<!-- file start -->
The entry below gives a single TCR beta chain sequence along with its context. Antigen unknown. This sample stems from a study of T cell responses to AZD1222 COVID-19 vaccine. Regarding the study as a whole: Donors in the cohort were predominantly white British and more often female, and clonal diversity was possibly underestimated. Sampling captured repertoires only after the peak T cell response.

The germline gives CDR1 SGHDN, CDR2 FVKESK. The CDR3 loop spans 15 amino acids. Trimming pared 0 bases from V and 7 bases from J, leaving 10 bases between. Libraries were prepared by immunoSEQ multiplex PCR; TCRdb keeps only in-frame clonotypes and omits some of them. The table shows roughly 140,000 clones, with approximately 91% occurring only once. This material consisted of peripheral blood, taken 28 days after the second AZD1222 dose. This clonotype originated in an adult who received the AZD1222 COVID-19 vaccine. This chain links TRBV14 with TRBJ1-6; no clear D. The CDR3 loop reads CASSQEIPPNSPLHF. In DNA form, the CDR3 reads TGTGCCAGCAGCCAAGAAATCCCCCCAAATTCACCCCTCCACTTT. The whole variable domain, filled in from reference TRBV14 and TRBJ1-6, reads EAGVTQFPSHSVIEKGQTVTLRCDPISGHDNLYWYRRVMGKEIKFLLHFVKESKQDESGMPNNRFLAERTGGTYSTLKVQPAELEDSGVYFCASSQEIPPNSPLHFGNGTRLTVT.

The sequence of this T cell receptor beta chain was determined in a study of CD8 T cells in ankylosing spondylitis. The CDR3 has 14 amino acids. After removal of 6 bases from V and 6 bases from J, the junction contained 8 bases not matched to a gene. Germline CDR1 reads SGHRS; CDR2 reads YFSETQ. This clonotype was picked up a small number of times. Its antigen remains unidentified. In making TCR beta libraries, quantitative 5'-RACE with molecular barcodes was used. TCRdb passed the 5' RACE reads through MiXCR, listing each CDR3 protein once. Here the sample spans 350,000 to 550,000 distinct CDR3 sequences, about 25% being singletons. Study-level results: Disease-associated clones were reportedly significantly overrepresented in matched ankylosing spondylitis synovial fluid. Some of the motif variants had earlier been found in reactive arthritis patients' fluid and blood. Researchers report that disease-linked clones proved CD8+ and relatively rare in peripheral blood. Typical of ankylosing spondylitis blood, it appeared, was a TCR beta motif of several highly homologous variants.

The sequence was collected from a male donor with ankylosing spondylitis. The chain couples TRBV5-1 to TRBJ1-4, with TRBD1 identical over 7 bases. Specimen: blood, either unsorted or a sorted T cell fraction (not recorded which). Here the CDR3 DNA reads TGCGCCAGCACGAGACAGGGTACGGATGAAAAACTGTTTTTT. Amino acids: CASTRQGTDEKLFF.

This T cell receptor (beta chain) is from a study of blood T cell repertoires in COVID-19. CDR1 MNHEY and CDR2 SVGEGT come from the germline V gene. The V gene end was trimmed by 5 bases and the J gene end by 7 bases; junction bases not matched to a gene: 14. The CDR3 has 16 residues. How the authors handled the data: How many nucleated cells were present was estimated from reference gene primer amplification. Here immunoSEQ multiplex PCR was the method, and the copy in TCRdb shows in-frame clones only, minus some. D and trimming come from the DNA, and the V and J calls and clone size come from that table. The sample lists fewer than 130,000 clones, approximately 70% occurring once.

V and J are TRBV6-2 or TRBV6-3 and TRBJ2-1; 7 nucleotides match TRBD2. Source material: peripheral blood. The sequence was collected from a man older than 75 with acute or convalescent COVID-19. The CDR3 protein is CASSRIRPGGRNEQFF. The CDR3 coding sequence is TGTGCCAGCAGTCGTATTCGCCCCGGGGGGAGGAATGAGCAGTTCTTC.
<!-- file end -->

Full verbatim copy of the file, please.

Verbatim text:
The entry below gives a single TCR beta chain sequence along with its context. Antigen unknown. This sample stems from a study of T cell responses to AZD1222 COVID-19 vaccine. Regarding the study as a whole: Donors in the cohort were predominantly white British and more often female, and clonal diversity was possibly underestimated. Sampling captured repertoires only after the peak T cell response.

The germline gives CDR1 SGHDN, CDR2 FVKESK. The CDR3 loop spans 15 amino acids. Trimming pared 0 bases from V and 7 bases from J, leaving 10 bases between. Libraries were prepared by immunoSEQ multiplex PCR; TCRdb keeps only in-frame clonotypes and omits some of them. The table shows roughly 140,000 clones, with approximately 91% occurring only once. This material consisted of peripheral blood, taken 28 days after the second AZD1222 dose. This clonotype originated in an adult who received the AZD1222 COVID-19 vaccine. This chain links TRBV14 with TRBJ1-6; no clear D. The CDR3 loop reads CASSQEIPPNSPLHF. In DNA form, the CDR3 reads TGTGCCAGCAGCCAAGAAATCCCCCCAAATTCACCCCTCCACTTT. The whole variable domain, filled in from reference TRBV14 and TRBJ1-6, reads EAGVTQFPSHSVIEKGQTVTLRCDPISGHDNLYWYRRVMGKEIKFLLHFVKESKQDESGMPNNRFLAERTGGTYSTLKVQPAELEDSGVYFCASSQEIPPNSPLHFGNGTRLTVT.

The sequence of this T cell receptor beta chain was determined in a study of CD8 T cells in ankylosing spondylitis. The CDR3 has 14 amino acids. After removal of 6 bases from V and 6 bases from J, the junction contained 8 bases not matched to a gene. Germline CDR1 reads SGHRS; CDR2 reads YFSETQ. This clonotype was picked up a small number of times. Its antigen remains unidentified. In making TCR beta libraries, quantitative 5'-RACE with molecular barcodes was used. TCRdb passed the 5' RACE reads through MiXCR, listing each CDR3 protein once. Here the sample spans 350,000 to 550,000 distinct CDR3 sequences, about 25% being singletons. Study-level results: Disease-associated clones were reportedly significantly overrepresented in matched ankylosing spondylitis synovial fluid. Some of the motif variants had earlier been found in reactive arthritis patients' fluid and blood. Researchers report that disease-linked clones proved CD8+ and relatively rare in peripheral blood. Typical of ankylosing spondylitis blood, it appeared, was a TCR beta motif of several highly homologous variants.

The sequence was collected from a male donor with ankylosing spondylitis. The chain couples TRBV5-1 to TRBJ1-4, with TRBD1 identical over 7 bases. Specimen: blood, either unsorted or a sorted T cell fraction (not recorded which). Here the CDR3 DNA reads TGCGCCAGCACGAGACAGGGTACGGATGAAAAACTGTTTTTT. Amino acids: CASTRQGTDEKLFF.

This T cell receptor (beta chain) is from a study of blood T cell repertoires in COVID-19. CDR1 MNHEY and CDR2 SVGEGT come from the germline V gene. The V gene end was trimmed by 5 bases and the J gene end by 7 bases; junction bases not matched to a gene: 14. The CDR3 has 16 residues. How the authors handled the data: How many nucleated cells were present was estimated from reference gene primer amplification. Here immunoSEQ multiplex PCR was the method, and the copy in TCRdb shows in-frame clones only, minus some. D and trimming come from the DNA, and the V and J calls and clone size come from that table. The sample lists fewer than 130,000 clones, approximately 70% occurring once.

V and J are TRBV6-2 or TRBV6-3 and TRBJ2-1; 7 nucleotides match TRBD2. Source material: peripheral blood. The sequence was collected from a man older than 75 with acute or convalescent COVID-19. The CDR3 protein is CASSRIRPGGRNEQFF. The CDR3 coding sequence is TGTGCCAGCAGTCGTATTCGCCCCGGGGGGAGGAATGAGCAGTTCTTC.